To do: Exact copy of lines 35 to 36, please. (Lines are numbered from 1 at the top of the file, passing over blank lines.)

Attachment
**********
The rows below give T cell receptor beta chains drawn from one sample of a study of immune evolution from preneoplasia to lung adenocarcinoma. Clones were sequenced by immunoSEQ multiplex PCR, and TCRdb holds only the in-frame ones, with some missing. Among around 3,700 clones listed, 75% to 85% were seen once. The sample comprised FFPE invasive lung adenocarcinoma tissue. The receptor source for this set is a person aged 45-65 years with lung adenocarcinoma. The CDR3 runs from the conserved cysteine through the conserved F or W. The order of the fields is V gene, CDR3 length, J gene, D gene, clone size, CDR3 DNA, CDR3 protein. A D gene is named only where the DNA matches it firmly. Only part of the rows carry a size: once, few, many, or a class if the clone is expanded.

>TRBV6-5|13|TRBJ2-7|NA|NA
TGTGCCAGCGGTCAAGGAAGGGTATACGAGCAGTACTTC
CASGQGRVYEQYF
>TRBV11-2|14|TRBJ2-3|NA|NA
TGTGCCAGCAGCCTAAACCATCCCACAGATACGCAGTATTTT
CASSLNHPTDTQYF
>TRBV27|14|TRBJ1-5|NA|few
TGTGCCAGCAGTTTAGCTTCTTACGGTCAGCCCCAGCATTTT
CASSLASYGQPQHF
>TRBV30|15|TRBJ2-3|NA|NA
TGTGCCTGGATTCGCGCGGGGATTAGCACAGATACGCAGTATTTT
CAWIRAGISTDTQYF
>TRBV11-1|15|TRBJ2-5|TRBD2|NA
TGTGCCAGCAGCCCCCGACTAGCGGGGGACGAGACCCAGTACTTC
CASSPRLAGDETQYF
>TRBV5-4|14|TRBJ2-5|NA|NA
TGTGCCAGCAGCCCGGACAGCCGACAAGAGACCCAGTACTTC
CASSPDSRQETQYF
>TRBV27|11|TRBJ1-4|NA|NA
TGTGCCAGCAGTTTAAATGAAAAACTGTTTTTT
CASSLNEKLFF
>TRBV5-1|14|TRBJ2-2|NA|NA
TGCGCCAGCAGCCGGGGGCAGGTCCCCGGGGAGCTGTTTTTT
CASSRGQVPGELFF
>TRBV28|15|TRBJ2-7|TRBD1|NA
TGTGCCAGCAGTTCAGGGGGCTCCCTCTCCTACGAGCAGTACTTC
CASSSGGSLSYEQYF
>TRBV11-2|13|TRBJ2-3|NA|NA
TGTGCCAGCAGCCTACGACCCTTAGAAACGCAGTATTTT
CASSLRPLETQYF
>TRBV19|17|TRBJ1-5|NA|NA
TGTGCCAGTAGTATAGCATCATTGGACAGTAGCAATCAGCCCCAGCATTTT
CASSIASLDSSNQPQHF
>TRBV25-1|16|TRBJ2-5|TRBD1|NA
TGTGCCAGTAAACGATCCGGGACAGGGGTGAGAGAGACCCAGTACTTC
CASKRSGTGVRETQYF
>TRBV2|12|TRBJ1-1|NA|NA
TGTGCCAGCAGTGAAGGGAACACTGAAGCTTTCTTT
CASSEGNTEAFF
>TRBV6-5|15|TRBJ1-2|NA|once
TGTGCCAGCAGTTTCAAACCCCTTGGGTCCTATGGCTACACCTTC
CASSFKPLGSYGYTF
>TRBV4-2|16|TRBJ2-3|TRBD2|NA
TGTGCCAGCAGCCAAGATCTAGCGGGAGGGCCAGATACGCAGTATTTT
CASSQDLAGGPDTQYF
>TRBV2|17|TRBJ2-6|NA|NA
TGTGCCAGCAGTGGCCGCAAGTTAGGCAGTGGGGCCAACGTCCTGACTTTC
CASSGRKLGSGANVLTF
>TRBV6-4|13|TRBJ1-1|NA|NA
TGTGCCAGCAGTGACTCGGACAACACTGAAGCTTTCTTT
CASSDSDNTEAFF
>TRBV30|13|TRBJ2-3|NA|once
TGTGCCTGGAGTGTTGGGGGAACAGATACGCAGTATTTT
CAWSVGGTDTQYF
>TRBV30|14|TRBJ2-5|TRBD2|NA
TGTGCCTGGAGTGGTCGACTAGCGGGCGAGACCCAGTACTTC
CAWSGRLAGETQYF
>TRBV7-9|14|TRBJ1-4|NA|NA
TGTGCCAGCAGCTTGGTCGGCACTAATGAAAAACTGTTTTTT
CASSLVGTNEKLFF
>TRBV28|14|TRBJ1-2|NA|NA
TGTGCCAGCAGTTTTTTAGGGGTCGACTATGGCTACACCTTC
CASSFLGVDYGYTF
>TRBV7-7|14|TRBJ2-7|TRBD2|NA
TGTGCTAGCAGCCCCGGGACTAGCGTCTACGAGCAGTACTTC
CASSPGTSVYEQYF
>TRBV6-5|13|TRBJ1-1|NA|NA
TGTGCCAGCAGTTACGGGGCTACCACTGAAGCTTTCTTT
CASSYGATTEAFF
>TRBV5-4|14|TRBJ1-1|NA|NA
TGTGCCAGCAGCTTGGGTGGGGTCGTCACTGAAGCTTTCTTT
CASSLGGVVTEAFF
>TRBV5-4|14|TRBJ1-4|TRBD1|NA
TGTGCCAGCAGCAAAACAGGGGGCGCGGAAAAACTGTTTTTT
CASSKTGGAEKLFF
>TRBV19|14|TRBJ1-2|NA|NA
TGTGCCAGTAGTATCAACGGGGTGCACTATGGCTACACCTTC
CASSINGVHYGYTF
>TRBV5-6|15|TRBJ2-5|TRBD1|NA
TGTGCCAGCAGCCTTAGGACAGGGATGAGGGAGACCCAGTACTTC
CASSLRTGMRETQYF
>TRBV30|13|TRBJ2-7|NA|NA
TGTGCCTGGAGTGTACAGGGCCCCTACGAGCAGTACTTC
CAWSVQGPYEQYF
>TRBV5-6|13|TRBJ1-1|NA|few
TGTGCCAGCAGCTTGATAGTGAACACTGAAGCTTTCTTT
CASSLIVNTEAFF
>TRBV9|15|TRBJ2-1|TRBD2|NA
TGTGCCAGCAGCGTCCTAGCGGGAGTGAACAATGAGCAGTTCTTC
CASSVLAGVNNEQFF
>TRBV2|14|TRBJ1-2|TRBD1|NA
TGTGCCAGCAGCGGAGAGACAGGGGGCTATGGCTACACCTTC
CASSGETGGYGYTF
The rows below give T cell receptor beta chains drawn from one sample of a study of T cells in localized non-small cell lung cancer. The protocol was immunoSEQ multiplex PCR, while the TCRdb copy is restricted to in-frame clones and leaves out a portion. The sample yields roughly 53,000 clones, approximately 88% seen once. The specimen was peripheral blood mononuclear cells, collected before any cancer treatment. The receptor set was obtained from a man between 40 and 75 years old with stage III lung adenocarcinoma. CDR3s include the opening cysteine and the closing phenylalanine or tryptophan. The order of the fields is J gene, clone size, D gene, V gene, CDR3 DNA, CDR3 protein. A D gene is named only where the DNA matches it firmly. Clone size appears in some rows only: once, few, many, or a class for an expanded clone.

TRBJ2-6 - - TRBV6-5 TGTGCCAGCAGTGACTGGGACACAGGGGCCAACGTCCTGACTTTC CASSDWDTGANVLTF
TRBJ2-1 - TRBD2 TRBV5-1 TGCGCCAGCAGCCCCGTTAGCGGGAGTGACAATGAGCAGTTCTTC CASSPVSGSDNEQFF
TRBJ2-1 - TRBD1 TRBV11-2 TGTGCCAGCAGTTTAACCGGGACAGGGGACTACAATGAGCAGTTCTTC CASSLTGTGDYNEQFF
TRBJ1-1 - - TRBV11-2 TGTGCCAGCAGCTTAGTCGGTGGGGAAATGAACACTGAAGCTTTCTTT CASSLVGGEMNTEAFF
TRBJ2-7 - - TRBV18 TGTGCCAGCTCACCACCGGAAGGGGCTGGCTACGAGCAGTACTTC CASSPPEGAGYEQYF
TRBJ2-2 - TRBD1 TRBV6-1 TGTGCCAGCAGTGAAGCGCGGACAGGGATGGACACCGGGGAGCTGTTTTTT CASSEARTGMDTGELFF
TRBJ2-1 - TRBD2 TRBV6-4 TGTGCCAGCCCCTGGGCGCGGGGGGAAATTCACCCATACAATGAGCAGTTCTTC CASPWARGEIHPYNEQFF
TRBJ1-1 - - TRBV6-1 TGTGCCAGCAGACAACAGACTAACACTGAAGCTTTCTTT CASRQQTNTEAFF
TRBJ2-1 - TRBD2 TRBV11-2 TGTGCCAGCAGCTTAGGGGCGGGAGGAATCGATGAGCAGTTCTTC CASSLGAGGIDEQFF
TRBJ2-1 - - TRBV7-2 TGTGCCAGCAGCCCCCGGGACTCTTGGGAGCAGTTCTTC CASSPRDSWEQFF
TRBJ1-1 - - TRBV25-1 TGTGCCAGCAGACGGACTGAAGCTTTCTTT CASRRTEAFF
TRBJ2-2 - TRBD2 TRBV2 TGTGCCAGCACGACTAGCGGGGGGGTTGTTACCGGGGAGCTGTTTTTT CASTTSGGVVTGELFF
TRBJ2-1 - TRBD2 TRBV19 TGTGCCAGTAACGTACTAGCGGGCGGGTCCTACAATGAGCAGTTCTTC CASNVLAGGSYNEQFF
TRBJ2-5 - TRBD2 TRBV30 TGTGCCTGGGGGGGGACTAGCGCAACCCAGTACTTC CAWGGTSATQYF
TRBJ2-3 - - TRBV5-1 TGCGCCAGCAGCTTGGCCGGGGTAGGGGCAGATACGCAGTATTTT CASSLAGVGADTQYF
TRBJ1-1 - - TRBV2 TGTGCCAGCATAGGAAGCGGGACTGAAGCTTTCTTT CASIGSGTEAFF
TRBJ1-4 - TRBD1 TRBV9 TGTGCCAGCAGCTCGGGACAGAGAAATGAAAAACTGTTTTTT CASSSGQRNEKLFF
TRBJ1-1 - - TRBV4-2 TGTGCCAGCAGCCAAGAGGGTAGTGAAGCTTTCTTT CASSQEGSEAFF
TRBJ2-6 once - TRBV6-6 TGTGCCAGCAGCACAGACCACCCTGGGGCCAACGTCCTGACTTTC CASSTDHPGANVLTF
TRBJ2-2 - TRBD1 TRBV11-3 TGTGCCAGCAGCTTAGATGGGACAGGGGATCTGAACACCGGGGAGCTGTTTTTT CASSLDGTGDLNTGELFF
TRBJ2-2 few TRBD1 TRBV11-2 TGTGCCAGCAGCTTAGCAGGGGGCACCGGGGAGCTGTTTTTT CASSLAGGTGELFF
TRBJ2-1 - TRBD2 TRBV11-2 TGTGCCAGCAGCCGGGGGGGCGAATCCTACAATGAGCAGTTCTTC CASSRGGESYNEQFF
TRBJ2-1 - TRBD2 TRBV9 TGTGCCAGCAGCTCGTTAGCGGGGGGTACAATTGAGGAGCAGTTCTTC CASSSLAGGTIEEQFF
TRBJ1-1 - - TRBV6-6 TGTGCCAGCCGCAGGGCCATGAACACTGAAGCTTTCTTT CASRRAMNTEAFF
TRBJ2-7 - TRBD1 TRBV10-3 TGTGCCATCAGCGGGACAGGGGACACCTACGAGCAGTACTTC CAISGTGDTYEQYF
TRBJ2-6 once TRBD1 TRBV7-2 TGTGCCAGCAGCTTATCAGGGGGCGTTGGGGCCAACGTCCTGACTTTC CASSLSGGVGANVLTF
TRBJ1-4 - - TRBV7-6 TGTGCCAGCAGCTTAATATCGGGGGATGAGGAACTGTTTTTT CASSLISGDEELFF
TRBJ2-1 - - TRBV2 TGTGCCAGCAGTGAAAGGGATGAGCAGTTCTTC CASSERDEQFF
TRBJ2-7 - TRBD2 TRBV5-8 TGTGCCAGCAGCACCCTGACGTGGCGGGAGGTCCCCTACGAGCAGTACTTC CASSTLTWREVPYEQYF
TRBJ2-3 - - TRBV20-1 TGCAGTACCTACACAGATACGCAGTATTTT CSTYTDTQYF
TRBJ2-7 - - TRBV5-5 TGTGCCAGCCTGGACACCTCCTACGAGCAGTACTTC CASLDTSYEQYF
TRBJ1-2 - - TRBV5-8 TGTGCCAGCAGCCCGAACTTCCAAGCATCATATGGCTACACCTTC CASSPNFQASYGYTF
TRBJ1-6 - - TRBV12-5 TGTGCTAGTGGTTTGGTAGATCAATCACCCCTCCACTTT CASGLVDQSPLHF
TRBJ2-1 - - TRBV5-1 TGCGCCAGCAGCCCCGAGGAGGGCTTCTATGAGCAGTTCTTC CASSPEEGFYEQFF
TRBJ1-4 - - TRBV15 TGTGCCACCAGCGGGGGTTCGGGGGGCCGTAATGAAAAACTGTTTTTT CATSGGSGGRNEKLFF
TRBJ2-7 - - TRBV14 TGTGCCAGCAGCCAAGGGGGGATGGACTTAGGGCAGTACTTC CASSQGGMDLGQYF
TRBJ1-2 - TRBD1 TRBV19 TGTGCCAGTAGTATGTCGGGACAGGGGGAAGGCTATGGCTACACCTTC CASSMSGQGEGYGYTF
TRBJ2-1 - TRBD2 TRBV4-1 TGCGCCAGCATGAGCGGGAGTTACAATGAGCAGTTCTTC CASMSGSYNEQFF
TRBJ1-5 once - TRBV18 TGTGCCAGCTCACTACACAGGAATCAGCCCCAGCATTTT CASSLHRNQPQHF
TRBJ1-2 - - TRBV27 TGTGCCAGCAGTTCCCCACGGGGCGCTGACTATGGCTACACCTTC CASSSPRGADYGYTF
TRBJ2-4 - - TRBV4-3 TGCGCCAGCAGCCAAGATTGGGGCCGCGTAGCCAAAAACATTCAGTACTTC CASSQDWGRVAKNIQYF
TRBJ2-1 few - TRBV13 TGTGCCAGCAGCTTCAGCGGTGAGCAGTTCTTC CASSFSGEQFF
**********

>TRBV25-1|16|TRBJ2-5|TRBD1|NA
TGTGCCAGTAAACGATCCGGGACAGGGGTGAGAGAGACCCAGTACTTC